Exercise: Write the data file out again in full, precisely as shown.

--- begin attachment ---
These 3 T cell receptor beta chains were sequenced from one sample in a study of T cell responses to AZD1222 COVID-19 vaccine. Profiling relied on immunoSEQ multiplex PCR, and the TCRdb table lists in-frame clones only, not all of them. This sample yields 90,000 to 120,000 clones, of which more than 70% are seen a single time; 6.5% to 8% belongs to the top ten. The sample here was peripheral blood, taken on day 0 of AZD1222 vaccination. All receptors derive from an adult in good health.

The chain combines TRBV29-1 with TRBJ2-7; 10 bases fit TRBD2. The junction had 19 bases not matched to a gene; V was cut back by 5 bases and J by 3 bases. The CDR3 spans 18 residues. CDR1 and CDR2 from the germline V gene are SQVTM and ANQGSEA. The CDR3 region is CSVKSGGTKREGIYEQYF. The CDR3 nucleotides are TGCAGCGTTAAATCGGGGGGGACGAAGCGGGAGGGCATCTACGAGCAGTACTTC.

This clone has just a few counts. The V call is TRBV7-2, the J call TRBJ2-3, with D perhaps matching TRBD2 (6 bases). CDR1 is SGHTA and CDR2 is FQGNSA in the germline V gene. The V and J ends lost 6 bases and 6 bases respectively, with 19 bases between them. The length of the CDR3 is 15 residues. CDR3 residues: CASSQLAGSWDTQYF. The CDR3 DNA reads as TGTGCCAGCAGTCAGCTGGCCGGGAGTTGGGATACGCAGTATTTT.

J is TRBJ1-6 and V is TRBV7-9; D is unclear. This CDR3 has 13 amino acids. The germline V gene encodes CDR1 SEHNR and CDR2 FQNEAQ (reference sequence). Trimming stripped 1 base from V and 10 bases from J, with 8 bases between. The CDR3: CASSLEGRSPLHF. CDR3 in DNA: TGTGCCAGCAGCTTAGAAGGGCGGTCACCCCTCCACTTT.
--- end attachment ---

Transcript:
These 3 T cell receptor beta chains were sequenced from one sample in a study of T cell responses to AZD1222 COVID-19 vaccine. Profiling relied on immunoSEQ multiplex PCR, and the TCRdb table lists in-frame clones only, not all of them. This sample yields 90,000 to 120,000 clones, of which more than 70% are seen a single time; 6.5% to 8% belongs to the top ten. The sample here was peripheral blood, taken on day 0 of AZD1222 vaccination. All receptors derive from an adult in good health.

The chain combines TRBV29-1 with TRBJ2-7; 10 bases fit TRBD2. The junction had 19 bases not matched to a gene; V was cut back by 5 bases and J by 3 bases. The CDR3 spans 18 residues. CDR1 and CDR2 from the germline V gene are SQVTM and ANQGSEA. The CDR3 region is CSVKSGGTKREGIYEQYF. The CDR3 nucleotides are TGCAGCGTTAAATCGGGGGGGACGAAGCGGGAGGGCATCTACGAGCAGTACTTC.

This clone has just a few counts. The V call is TRBV7-2, the J call TRBJ2-3, with D perhaps matching TRBD2 (6 bases). CDR1 is SGHTA and CDR2 is FQGNSA in the germline V gene. The V and J ends lost 6 bases and 6 bases respectively, with 19 bases between them. The length of the CDR3 is 15 residues. CDR3 residues: CASSQLAGSWDTQYF. The CDR3 DNA reads as TGTGCCAGCAGTCAGCTGGCCGGGAGTTGGGATACGCAGTATTTT.

J is TRBJ1-6 and V is TRBV7-9; D is unclear. This CDR3 has 13 amino acids. The germline V gene encodes CDR1 SEHNR and CDR2 FQNEAQ (reference sequence). Trimming stripped 1 base from V and 10 bases from J, with 8 bases between. The CDR3: CASSLEGRSPLHF. CDR3 in DNA: TGTGCCAGCAGCTTAGAAGGGCGGTCACCCCTCCACTTT.